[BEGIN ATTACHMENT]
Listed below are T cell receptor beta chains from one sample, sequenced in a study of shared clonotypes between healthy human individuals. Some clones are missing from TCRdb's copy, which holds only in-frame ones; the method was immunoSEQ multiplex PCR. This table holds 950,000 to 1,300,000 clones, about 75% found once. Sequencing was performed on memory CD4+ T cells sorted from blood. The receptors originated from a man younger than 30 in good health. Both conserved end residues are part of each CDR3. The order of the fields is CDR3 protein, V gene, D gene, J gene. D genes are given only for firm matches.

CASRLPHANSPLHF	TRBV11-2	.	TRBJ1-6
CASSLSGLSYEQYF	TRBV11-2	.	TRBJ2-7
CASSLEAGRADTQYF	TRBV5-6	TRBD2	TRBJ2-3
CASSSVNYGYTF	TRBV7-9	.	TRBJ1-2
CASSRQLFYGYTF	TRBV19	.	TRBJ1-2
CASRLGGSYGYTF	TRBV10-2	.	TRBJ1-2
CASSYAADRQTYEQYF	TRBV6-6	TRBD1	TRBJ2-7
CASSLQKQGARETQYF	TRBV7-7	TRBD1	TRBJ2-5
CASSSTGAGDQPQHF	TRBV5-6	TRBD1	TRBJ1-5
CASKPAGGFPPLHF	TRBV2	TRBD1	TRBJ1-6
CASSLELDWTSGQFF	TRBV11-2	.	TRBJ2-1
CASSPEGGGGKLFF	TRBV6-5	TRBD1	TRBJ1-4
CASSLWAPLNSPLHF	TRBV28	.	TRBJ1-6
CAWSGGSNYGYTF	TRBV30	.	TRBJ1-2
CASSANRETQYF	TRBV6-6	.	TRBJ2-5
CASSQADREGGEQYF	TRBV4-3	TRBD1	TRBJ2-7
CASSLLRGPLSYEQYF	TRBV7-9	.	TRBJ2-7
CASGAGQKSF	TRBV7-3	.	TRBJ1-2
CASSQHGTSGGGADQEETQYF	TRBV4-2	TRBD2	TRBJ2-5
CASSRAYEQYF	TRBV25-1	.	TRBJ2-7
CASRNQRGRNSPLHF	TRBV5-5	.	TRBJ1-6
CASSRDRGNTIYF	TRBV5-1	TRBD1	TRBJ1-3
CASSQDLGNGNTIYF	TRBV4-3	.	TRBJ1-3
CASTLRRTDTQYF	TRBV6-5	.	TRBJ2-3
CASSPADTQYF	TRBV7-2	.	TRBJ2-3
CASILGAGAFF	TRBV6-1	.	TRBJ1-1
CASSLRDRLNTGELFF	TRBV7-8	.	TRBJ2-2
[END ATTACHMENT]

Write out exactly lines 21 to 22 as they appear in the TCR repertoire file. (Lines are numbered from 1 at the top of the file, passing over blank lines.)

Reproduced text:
CASSRAYEQYF	TRBV25-1	.	TRBJ2-7
CASRNQRGRNSPLHF	TRBV5-5	.	TRBJ1-6